Skirt, womens, pleated polyester, designed and made by Issey Miyake, Japan, early 1990s, owned by Gene Sherman, Sydney, New South Wales, Australia, early 1990s-2007
This pleated skirt was designed by one of the most well known Japanese designers Issey Miyake (born 1938). He established the Miyake Design Studio in Tokyo in 1970 after serving an apprenticeship in Europe and New York. Miyake belongs to the first generation of Japanese artists and designers after WWII. He is a leading international fashion designer whose garments are often inspired by aspects of Japanese tradition, culture and aesthetics.
Along with Yohji Yamamoto and Rei Kawakubo, Issey Miyake stunned the fashion establishment in the early 1980s with collections that challenged conventional (Western) notions of dress, revoking traditional forms of tailored garments intended to fit body contours. Their designs were often asymmetrical, unstructured and oversized.
Since the 1970s, Miyake has consistently researched materials and technologies. In partnership with textile designer Mikiko Minagawa, Miyake applied traditional shibori tie-dying techniques to modern fabrics and created the pleated garments that make up the 'Pleats Please' range. Miyake's innovation was to reverse the conventional method of pleating fabric before cutting it to the design. Instead garments are cut out and assembled two-and-a half to eight times their proper size before setting the pleats. Miyake's aesthetic and technical innovations resulted in a collection of lightweight garments that are fast-drying, travel friendly and easy to store. The 'Pleats Please' collection has not only proved commercially and critically successful, but has greatly influenced popular fashion.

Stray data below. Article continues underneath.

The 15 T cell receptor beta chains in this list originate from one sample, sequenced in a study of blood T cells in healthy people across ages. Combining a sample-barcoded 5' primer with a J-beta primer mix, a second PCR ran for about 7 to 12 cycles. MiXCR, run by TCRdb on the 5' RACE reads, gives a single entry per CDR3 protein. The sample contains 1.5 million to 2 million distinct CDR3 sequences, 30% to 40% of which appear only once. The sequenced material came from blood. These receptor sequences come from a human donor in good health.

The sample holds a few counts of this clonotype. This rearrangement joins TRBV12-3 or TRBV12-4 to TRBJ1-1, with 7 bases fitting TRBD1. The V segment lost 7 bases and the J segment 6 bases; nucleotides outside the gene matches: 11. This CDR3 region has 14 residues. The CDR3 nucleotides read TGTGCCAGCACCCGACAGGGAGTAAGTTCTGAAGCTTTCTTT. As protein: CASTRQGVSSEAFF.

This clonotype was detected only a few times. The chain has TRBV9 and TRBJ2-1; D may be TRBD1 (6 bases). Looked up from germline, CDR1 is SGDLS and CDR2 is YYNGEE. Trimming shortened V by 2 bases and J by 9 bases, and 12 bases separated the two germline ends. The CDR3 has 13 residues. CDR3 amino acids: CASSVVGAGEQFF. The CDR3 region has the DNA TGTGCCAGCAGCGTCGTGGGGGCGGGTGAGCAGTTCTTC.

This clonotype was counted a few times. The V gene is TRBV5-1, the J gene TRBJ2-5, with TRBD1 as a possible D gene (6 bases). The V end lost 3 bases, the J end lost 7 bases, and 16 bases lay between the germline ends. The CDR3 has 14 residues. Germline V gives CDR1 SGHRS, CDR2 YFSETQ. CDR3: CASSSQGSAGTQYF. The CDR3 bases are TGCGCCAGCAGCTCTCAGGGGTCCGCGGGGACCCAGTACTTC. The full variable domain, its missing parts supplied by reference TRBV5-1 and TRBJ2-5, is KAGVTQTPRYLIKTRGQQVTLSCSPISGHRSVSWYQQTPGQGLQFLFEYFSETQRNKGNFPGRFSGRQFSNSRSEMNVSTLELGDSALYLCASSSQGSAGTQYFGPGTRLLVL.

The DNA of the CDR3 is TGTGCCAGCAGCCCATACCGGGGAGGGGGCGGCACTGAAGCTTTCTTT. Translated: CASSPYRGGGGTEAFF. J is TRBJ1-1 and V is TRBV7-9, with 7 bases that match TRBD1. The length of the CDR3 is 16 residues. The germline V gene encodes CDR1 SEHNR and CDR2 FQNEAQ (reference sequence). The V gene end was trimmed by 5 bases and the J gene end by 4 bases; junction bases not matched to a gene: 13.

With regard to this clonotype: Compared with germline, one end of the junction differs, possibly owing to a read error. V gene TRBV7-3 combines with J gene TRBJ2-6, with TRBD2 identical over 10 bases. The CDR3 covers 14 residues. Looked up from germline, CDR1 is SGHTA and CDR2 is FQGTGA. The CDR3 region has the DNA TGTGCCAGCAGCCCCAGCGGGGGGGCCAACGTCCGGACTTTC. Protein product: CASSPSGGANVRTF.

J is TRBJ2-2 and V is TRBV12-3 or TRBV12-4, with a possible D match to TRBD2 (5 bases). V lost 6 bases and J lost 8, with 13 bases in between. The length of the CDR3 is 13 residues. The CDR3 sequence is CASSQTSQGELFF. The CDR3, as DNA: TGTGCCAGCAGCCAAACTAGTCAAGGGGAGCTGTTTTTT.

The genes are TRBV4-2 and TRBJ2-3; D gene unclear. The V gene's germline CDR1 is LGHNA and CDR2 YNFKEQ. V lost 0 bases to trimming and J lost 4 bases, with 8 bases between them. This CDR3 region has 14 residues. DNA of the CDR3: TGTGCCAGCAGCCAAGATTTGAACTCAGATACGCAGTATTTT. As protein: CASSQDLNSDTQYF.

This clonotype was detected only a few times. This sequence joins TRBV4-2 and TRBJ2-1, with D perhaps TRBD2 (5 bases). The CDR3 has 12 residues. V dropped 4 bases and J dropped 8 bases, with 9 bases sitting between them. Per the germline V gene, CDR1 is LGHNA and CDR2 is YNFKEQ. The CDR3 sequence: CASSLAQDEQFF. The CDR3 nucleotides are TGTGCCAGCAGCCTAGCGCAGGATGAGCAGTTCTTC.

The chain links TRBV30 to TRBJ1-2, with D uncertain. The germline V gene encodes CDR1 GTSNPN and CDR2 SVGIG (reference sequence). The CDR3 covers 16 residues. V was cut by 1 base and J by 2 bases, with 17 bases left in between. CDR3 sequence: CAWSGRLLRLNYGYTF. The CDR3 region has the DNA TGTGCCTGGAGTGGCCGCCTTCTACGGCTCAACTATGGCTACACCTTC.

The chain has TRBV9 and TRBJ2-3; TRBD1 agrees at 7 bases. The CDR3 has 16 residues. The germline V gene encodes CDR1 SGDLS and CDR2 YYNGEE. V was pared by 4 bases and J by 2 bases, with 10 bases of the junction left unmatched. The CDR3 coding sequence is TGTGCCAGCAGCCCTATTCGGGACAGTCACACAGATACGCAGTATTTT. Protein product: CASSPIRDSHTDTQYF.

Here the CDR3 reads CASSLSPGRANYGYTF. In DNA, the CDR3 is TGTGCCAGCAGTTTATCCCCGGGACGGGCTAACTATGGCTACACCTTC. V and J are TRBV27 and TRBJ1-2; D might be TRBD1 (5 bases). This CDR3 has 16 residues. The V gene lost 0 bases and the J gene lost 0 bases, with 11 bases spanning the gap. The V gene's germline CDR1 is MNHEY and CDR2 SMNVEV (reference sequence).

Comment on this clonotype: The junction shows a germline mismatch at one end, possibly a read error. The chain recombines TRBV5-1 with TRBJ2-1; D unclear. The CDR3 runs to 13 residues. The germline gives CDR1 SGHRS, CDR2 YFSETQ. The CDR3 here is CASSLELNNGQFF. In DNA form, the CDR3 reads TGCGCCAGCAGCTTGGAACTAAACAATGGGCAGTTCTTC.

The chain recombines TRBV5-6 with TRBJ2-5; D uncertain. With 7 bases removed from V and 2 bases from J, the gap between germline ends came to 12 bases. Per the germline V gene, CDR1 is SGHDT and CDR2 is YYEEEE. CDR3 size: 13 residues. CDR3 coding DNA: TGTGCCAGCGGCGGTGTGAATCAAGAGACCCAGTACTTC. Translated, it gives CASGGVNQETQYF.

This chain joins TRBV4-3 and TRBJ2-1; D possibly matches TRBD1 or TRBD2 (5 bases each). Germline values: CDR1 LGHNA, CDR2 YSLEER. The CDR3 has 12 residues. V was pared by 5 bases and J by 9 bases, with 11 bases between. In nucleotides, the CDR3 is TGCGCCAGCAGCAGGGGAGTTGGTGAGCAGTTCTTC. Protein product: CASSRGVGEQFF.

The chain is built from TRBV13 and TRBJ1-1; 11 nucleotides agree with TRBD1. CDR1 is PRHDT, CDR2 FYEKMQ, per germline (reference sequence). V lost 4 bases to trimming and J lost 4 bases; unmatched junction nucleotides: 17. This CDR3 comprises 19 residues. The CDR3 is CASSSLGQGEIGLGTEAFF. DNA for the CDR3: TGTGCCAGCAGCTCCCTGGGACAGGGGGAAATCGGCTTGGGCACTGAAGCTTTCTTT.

The piece forms part of The Gene Sherman Collection. The Collection reflects Sherman's individual style as well as her appreciation of Japanese fashion. Dr Gene Sherman is Director of Sherman Contemporary Art Foundation (SCAF) in Paddington, Sydney. Its predecessor, Sherman Galleries, founded in 1988, was one of Australia's major commercial art galleries, until it closed in 2007. Dr Sherman has organised many exhibitions of contemporary art from Australia and the Asia-Pacific region and has played an important role connecting art and artists in Australia and the Asia-Pacific region. Dr Gene Sherman was a trustee of the Powerhouse Museum between 1995 and 2001 and special advisor to the Museum between 2002 and 2004. Born in South Africa, Sherman lives in Sydney with her husband Brian Sherman.
Curator, Asian Arts & Design
This skirt was made by Issey Miyake in Japan in the 1990s. This piece is a significant example of Miyake's pleated garments design.
Issey Miyake applied traditional Japanese shibori tie-dying techniques to modern fabrics and created the pleated garments in the 'Pleats Please' range. Miyake's innovation was to reverse the conventional method of pleating fabric before cutting it to the design, instead garments are cut out and assembled two-and-a half to eight times their proper size before setting the pleats.
The skirt was owned by Gene Sherman in Sydney, New South Wales, Australia.
"Miyake. Probably early 90's. 4 layers only 2 remaining. Found in guest room closet." Reference from Gene Sherman's collection note book.
This collection of Japanese fashion, designed by four fashion houses, Issey Miyake, Yohji Yamamoto, Comme des Garçons and the Japanese-Australian designer Akira Isogawa, was formed by Dr Gene Sherman from the late 1980s to 2007 and donated to the Powerhouse Museum in 2009 under the Australian Government's Cultural Gifts Program.
Dr Gene Sherman has been collecting avant-garde Japanese fashion for about 20 years. Dr Sherman bought her first piece of Japanese clothing - an asymmetrical one-armed leather jacket by Issey Miyake which is included in this donation - at Rhonda Parry's boutique in Double Bay in 1985. Since then, she has only worn clothes designed by Issey Miyake, Yohji Yamamoto, Comme des Garçons and Akira Isogawa. She explained that her wardrobe consisted of only 20 pieces, noting that "when I acquire something, I retire a piece into my archives". Sherman had special black cardboard boxes made to museum archival standards for storing these 'retired' pieces in her attic.